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Marzocchi Bomber Air Rear Shock

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Vital First Look - Marzocchi Bomber Air Shock

Marzocchi nails this air shock aimed at hard-charging mountain bikers.

Rating: Vital Review
Vital First Look - Marzocchi Bomber Air Shock

Suspension manufacturers are competing to develop the most advanced and tuneable rear shocks and deliver the highest performance to their factory riders. But, do most riders need race-driven highly customizable tuning options to experience transcendence on their mountain bikes? Nah. The all-new Marzocchi Bomber Air rear shock is everything you actually need in a high-performance shock and nothing that you can’t live without. We are certainly not knocking the performance of other high-end flagship models out there. But, we are saying that for many riders out there, the simple approach wins the day. The Bomber Air is available in a wide range of sizes in both standard and trunnion mount. We've been spending some time with the new shock and are ready to share our findings.

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Highlights

  • Asymmetric reservoir position
  • Air valve location offers improved frame clearance and pump access
  • DH-rated shock
  • 2-position, non-indexed compression sweep
  • Tunable sweep to adjust the stop to a narrower window
  • Has travel reducing spacers like most modern shocks
  • Unique air volume spacers, available in 0.1 C.I. increments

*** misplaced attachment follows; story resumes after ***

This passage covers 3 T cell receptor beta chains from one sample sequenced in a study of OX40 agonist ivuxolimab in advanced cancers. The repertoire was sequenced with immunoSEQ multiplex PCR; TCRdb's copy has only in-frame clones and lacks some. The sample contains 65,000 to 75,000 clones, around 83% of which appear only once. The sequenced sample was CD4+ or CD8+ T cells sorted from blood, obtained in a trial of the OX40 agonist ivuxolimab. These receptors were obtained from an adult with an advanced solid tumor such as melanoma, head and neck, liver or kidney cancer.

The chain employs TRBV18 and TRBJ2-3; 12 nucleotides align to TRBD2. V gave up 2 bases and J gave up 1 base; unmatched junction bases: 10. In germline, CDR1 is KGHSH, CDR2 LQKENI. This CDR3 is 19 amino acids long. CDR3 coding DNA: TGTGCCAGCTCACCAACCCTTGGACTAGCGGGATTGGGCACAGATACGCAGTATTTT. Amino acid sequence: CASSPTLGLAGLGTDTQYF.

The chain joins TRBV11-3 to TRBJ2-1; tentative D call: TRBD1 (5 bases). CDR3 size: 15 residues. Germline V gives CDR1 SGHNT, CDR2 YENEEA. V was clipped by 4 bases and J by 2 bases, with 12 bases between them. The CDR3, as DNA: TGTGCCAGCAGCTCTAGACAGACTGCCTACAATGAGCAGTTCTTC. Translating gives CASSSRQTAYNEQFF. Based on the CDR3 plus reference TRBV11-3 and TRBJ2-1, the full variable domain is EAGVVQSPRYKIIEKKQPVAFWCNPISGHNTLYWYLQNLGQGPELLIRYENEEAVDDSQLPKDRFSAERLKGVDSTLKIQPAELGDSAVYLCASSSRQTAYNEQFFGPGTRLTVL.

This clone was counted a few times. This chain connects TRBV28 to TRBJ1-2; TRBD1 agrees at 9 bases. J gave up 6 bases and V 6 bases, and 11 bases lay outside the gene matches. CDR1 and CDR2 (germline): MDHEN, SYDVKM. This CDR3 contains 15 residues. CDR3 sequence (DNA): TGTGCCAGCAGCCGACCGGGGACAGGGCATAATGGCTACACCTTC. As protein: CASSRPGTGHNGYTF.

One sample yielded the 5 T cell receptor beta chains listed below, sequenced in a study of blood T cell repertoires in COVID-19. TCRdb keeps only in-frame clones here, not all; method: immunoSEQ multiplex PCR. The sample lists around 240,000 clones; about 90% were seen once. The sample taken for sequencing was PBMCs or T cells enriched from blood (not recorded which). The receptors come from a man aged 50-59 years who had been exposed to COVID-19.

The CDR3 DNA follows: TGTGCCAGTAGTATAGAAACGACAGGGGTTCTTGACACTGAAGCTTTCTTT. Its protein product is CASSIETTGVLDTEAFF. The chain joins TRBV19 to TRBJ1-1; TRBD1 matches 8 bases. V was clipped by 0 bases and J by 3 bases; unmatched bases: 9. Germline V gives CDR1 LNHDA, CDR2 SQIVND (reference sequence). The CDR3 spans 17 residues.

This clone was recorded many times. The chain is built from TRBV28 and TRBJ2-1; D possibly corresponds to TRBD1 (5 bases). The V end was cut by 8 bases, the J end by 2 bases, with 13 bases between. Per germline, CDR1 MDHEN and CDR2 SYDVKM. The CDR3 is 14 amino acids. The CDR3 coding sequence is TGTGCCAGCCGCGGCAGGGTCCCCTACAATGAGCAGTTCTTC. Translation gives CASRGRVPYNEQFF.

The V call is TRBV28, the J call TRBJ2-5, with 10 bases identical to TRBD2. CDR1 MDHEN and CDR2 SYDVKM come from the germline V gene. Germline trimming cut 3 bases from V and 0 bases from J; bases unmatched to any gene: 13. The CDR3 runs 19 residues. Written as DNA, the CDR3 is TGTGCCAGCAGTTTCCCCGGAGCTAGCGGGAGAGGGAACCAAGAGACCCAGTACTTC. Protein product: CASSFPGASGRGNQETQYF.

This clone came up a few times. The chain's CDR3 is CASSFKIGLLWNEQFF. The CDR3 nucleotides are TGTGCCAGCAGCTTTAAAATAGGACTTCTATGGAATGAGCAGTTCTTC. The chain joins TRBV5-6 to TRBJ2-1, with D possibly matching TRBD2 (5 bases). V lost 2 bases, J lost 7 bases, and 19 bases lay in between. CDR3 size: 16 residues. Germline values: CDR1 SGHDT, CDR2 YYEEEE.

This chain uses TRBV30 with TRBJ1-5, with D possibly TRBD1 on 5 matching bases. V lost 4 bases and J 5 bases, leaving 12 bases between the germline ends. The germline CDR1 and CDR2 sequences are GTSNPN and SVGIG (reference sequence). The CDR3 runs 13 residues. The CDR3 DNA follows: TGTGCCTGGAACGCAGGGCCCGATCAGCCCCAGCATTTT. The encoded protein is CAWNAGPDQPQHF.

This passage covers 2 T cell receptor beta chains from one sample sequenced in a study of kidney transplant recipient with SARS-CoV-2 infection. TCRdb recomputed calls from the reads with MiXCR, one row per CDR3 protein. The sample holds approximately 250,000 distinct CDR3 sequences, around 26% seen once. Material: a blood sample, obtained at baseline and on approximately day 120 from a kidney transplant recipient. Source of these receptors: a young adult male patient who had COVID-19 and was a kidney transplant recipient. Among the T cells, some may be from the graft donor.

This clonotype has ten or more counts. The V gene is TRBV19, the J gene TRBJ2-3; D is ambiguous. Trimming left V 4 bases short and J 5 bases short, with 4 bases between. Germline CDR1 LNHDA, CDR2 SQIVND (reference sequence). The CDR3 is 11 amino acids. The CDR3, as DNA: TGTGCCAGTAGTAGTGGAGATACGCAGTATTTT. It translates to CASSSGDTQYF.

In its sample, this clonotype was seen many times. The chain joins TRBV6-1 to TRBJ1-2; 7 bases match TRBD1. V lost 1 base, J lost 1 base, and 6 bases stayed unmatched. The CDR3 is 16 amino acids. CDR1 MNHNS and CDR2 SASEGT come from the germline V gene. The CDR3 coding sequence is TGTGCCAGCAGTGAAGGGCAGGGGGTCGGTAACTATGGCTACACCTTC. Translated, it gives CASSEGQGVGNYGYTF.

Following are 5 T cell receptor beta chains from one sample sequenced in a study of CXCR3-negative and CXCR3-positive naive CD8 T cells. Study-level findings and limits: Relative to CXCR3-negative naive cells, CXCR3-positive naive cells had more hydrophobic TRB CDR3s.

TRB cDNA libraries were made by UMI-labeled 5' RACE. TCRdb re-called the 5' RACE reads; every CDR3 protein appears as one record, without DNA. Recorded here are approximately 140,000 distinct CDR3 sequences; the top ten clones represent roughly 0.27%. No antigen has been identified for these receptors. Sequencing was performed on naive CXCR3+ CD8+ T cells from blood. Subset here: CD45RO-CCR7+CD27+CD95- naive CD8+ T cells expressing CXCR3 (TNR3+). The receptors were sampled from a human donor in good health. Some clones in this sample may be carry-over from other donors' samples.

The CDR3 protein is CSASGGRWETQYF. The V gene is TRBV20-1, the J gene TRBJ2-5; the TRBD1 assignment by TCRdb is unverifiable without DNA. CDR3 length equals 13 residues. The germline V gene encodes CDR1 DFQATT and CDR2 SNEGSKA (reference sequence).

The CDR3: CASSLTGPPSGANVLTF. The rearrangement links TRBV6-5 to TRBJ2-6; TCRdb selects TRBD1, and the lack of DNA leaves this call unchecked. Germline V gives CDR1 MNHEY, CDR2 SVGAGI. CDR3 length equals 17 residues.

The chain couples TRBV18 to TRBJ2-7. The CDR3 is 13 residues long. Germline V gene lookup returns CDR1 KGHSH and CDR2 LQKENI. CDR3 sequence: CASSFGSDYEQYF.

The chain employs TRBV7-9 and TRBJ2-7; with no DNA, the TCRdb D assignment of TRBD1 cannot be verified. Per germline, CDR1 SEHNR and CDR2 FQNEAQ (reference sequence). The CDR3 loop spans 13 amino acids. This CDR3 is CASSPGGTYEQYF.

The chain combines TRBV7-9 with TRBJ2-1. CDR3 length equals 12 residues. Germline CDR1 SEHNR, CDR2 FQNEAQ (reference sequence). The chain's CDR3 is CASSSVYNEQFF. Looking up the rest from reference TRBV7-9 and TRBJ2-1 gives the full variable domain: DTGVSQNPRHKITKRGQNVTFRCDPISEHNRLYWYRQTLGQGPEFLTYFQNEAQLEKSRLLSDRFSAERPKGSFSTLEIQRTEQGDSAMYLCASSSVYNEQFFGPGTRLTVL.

• Trunnion and standard eyelet options
  • Adjustable compression and rebound
  • All adjusters are tool-free
  • Compatible with FOX bearing mounts on both ends (excluding trunnion)
  • Weight: 484 grams (205x65)
  • 40 to 75 mm stroke
  • Metric: 190x45, 210x50, 210x52.5, 210x55, 230x57.5, 230x60, 230x65, 250x75
  • Trunnion: 185x52.5, 185x55, 205x60, 205x62.5, 225x75
  • MSRP $479 USD

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Italian suspension manufacturer Marzocchi was acquired by FOX in 2015, so it is no surprise that the new Bomber Air strikes some resemblance to air shocks in the FOX line-up. However, even a casual glance at the Marzocchi will reveal that this is no Float X in Italian robes. The first feature that jumped out at us was the large volume, asymmetrical reservoir. Marzocchi claims that the Bomber Air is “slightly off for the slightly off.” Maybe that’s why they gave us fewer choices to make when setting it up and making adjustments. There is a compression adjuster, a rebound adjuster, and a Schrader valve for setting air pressure. Notably absent from Marzocchi’s first air shock is a dual position climb-mode lever. No more forgetting to put it back in downhill mode!